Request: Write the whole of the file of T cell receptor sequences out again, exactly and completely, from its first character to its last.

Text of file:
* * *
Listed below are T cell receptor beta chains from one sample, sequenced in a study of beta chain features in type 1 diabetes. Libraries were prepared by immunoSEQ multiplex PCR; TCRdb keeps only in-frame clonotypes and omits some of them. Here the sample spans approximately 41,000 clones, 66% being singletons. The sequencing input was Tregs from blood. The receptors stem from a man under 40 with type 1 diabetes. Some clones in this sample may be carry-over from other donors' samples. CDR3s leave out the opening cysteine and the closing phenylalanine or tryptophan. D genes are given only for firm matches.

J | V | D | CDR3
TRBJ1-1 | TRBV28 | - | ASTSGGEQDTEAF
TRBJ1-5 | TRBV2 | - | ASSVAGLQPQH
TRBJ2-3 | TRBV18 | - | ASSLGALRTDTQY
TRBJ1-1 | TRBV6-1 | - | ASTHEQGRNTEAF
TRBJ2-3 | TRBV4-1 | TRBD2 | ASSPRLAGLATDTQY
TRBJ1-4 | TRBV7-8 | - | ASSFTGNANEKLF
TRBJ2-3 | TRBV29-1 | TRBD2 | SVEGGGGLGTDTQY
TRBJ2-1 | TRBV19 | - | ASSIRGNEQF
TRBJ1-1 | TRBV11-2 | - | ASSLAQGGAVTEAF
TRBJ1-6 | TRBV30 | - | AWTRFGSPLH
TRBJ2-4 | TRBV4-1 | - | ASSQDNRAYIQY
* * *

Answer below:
Listed below are T cell receptor beta chains from one sample, sequenced in a study of beta chain features in type 1 diabetes. Libraries were prepared by immunoSEQ multiplex PCR; TCRdb keeps only in-frame clonotypes and omits some of them. Here the sample spans approximately 41,000 clones, 66% being singletons. The sequencing input was Tregs from blood. The receptors stem from a man under 40 with type 1 diabetes. Some clones in this sample may be carry-over from other donors' samples. CDR3s leave out the opening cysteine and the closing phenylalanine or tryptophan. D genes are given only for firm matches.

J | V | D | CDR3
TRBJ1-1 | TRBV28 | - | ASTSGGEQDTEAF
TRBJ1-5 | TRBV2 | - | ASSVAGLQPQH
TRBJ2-3 | TRBV18 | - | ASSLGALRTDTQY
TRBJ1-1 | TRBV6-1 | - | ASTHEQGRNTEAF
TRBJ2-3 | TRBV4-1 | TRBD2 | ASSPRLAGLATDTQY
TRBJ1-4 | TRBV7-8 | - | ASSFTGNANEKLF
TRBJ2-3 | TRBV29-1 | TRBD2 | SVEGGGGLGTDTQY
TRBJ2-1 | TRBV19 | - | ASSIRGNEQF
TRBJ1-1 | TRBV11-2 | - | ASSLAQGGAVTEAF
TRBJ1-6 | TRBV30 | - | AWTRFGSPLH
TRBJ2-4 | TRBV4-1 | - | ASSQDNRAYIQY